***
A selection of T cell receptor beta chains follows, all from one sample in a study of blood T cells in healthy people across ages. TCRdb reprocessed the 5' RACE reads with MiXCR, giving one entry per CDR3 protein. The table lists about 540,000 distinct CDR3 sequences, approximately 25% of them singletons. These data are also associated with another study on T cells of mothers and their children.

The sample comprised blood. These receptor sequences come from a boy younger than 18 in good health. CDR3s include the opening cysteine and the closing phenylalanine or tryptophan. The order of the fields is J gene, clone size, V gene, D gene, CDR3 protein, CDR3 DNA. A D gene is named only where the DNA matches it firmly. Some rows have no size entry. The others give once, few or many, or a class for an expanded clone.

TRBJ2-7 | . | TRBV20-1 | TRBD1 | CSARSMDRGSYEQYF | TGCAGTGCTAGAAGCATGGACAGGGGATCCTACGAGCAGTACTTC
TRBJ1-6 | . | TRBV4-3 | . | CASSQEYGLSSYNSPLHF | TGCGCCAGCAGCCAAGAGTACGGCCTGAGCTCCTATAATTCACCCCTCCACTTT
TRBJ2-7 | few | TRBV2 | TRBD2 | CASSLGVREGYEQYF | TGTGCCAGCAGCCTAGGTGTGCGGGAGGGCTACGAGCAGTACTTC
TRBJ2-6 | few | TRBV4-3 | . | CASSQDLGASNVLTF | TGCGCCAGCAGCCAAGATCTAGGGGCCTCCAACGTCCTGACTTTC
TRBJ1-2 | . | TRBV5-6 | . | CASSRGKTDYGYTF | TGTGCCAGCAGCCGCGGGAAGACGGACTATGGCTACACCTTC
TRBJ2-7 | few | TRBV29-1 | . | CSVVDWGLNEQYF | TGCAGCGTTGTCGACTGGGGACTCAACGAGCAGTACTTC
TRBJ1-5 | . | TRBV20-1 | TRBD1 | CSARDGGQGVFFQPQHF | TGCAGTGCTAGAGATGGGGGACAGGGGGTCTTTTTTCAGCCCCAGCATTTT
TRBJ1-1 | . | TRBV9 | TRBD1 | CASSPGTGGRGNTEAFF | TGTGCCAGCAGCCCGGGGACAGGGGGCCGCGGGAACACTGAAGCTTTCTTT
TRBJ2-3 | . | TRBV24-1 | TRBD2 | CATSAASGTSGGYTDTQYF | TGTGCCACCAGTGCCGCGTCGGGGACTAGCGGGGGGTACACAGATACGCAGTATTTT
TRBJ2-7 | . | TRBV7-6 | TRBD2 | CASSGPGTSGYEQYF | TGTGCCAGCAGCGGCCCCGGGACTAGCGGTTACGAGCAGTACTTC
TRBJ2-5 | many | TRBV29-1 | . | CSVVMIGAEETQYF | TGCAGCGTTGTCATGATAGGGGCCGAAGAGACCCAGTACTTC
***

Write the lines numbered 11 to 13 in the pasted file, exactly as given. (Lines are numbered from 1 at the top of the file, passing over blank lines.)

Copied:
TRBJ2-3 | . | TRBV24-1 | TRBD2 | CATSAASGTSGGYTDTQYF | TGTGCCACCAGTGCCGCGTCGGGGACTAGCGGGGGGTACACAGATACGCAGTATTTT
TRBJ2-7 | . | TRBV7-6 | TRBD2 | CASSGPGTSGYEQYF | TGTGCCAGCAGCGGCCCCGGGACTAGCGGTTACGAGCAGTACTTC
TRBJ2-5 | many | TRBV29-1 | . | CSVVMIGAEETQYF | TGCAGCGTTGTCATGATAGGGGCCGAAGAGACCCAGTACTTC